This project addresses fundamental open problems in the theory of algorithms using tools from convex geometry, spectral analysis and complexity. The research will also provide algorithmic insights into central questions in functional analysis and probability. The problems tackled are of a basic nature, and originate from many areas, including sampling, optimization (both discrete and continuous), machine learning and data mining. With the abundance of high-dimensional data in important application areas, the need for efficient tools to handle such data is pressing and this project addresses the most basic questions arising from this need. Progress on these problems is sure to unravel deep mathematical structure and yield new analytical tools. As the field of algorithms continues to expand (and extends its reach far beyond computer science), such tools will play an important role in forming a theory of algorithms. The PI currently serves as the director of the Algorithms and Randomness Center, founded in 2006 on the premise of outreach to scientists and engineers and to identify problems and ideas that could play a fundamental role in computational complexity theory. The research results form the basis of courses at both the undergraduate and graduate level with materials available online.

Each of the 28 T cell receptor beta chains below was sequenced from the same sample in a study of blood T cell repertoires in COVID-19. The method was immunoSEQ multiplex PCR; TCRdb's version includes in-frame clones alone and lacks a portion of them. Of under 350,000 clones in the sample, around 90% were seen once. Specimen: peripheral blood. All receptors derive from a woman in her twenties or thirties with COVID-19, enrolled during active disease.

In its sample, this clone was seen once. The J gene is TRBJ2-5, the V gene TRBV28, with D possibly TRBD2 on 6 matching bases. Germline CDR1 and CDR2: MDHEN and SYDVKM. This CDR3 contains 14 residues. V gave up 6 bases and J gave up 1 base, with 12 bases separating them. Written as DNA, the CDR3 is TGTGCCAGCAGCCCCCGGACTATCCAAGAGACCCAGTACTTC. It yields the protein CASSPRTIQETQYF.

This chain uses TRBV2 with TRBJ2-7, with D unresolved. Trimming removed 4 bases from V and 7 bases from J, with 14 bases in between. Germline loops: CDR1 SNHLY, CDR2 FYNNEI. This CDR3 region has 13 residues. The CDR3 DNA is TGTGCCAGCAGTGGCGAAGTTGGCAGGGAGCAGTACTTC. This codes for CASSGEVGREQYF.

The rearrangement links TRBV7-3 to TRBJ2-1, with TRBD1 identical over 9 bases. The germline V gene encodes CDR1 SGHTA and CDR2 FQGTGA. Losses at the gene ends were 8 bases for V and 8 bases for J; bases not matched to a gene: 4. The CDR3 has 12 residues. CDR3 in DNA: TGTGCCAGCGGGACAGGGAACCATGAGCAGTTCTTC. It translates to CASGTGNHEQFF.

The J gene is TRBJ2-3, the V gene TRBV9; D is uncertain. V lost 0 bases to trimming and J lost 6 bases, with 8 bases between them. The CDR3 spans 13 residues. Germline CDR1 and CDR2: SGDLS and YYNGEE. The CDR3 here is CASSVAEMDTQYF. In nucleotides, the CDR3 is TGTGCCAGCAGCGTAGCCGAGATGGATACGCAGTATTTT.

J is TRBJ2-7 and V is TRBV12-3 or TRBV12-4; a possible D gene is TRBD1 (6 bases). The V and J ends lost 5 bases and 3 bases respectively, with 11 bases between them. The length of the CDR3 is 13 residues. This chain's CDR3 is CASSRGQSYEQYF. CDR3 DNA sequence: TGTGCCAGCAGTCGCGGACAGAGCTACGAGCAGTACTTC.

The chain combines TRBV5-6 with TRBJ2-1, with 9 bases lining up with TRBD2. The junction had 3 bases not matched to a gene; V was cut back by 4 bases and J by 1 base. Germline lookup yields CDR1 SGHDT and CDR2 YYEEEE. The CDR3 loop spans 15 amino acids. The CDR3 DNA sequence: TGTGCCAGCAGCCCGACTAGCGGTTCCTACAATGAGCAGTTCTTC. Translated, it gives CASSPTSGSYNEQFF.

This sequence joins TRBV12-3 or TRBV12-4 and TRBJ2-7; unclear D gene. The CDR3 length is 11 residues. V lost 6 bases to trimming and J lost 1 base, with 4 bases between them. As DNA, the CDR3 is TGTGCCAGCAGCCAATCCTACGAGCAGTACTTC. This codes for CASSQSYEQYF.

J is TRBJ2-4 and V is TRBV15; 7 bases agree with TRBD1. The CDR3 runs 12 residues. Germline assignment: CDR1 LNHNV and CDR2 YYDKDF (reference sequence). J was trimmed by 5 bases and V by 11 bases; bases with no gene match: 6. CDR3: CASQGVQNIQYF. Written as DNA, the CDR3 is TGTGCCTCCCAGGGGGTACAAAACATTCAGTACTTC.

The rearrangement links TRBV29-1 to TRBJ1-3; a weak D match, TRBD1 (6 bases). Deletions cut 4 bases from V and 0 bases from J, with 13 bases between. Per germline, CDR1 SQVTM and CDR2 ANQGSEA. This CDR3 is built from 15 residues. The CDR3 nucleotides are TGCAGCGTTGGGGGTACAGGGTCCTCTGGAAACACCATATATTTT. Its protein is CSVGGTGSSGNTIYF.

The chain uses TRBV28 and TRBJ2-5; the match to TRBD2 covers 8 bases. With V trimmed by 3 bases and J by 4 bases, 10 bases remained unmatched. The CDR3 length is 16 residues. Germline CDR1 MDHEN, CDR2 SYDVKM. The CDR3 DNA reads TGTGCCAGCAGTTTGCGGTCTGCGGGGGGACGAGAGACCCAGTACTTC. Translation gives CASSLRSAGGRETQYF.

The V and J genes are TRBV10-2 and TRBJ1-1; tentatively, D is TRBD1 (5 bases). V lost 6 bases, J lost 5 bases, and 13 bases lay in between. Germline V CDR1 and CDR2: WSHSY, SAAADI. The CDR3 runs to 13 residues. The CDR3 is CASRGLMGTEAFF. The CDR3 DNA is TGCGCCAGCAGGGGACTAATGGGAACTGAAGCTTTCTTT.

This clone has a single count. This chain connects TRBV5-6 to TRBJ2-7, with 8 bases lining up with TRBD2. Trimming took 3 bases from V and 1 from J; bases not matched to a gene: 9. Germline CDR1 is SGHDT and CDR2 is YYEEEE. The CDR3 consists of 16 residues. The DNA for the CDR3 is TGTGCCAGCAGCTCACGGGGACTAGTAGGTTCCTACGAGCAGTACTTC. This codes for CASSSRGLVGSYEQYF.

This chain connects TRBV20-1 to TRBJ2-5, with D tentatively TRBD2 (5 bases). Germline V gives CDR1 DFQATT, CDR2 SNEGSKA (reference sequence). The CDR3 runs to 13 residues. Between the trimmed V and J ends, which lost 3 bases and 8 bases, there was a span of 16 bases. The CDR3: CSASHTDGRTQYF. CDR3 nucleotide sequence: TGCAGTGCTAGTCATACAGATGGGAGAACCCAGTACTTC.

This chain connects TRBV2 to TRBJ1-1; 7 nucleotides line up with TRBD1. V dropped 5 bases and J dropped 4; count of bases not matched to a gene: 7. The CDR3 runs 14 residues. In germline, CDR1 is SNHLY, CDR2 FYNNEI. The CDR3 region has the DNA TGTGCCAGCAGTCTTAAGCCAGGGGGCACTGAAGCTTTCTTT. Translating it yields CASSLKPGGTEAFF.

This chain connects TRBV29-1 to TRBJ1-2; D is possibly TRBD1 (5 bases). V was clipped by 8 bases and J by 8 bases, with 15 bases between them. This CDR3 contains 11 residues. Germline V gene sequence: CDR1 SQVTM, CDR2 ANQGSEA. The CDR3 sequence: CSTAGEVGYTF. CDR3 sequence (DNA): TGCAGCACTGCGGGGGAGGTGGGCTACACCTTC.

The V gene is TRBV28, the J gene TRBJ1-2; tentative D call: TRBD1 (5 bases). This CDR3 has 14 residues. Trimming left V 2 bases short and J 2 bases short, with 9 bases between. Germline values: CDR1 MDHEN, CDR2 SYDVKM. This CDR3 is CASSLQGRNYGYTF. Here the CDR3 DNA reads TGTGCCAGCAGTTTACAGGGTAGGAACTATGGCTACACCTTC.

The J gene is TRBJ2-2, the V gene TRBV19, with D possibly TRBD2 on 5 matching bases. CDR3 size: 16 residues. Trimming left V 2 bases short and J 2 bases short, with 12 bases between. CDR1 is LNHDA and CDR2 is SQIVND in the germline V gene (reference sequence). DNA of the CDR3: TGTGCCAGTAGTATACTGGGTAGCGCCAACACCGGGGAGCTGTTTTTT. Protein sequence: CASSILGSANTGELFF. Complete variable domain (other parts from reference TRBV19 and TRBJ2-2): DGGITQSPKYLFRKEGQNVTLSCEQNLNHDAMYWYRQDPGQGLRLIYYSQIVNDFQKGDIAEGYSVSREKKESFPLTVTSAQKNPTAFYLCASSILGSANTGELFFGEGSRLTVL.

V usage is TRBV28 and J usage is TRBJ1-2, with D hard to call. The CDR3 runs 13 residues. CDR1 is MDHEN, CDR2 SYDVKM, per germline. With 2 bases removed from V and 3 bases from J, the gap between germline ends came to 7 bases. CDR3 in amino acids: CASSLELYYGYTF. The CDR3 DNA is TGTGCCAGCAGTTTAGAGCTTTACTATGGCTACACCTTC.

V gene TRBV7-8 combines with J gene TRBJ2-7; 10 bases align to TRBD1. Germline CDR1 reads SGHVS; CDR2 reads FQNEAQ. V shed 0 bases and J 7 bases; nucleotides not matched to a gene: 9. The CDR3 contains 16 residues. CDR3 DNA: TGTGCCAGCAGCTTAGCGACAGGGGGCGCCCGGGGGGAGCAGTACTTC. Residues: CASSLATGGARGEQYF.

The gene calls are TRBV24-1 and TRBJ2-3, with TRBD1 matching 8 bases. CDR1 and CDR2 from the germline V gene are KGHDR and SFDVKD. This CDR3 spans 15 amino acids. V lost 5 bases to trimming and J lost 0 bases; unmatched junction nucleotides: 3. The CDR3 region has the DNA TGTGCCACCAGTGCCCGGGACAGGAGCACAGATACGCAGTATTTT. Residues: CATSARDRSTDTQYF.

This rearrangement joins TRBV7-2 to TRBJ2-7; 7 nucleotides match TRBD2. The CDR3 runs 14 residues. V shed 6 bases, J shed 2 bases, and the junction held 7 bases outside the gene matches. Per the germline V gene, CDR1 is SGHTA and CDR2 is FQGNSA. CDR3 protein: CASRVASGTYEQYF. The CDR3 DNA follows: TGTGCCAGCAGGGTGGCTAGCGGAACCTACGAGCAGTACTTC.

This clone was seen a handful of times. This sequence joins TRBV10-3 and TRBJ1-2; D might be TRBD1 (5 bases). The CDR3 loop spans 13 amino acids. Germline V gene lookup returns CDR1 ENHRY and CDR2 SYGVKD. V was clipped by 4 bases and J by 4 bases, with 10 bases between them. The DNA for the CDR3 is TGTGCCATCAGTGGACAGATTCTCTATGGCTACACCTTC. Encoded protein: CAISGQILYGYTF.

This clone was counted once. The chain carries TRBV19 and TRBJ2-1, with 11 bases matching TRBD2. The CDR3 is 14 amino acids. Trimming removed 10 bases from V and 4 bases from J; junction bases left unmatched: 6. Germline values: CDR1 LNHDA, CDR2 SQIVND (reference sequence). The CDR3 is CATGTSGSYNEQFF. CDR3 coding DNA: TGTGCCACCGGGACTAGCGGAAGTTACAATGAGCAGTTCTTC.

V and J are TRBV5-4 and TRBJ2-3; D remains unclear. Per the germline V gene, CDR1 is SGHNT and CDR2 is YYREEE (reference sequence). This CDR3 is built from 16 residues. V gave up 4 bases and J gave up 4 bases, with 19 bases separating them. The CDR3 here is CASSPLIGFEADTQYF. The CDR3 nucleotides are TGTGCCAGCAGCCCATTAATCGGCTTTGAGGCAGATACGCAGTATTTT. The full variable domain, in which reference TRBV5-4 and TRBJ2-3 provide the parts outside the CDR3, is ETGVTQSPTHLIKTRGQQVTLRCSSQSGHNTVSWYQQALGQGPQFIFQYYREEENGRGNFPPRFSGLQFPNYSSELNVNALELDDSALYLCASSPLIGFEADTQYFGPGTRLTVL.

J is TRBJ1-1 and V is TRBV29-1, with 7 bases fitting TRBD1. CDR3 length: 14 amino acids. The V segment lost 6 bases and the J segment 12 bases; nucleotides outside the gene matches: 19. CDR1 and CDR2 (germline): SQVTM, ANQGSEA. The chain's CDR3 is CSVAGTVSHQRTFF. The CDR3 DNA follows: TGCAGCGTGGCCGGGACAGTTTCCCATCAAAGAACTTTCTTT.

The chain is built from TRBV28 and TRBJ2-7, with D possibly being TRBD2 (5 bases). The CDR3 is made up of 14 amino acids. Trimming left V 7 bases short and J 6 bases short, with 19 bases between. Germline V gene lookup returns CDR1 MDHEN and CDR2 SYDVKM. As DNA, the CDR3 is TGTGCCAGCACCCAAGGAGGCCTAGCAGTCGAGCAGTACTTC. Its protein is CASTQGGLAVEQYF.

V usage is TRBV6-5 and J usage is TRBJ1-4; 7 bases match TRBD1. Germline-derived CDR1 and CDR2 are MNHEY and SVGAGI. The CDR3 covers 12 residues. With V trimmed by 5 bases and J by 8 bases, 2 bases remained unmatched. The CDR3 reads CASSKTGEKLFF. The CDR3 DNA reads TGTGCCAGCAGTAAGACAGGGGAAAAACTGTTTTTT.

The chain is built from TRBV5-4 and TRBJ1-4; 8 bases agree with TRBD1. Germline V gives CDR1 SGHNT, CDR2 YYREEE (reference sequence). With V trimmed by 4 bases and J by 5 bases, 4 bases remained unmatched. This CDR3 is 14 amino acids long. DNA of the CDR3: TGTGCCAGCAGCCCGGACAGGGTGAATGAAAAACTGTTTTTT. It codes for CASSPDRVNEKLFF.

The project has four focus topics: (1) Complexity of tensor optimization. Does there exist a polynomial-time algorithm for computing the spectral norm of an r-fold tensor? (2) Affine-invariant algorithms. Can linear programs be solved in strongly polynomial time? What is a natural affine-invariant and noise-tolerant version of principal components analysis? (3) Complexity of sampling high-dimensional distributions, both upper and lower bounds. What classes of nonconvex bodies can be sampled (optimized, integrated over) efficiently? Do there exist polynomial-time better-than-exponential approximations to the shortest lattice vector? (4) Learnability of high-dimensional functions. Can the intersection of two halfspaces be PAC-learned? Can the intersection of a polynomial number of halfspaces be learned under a Gaussian distribution?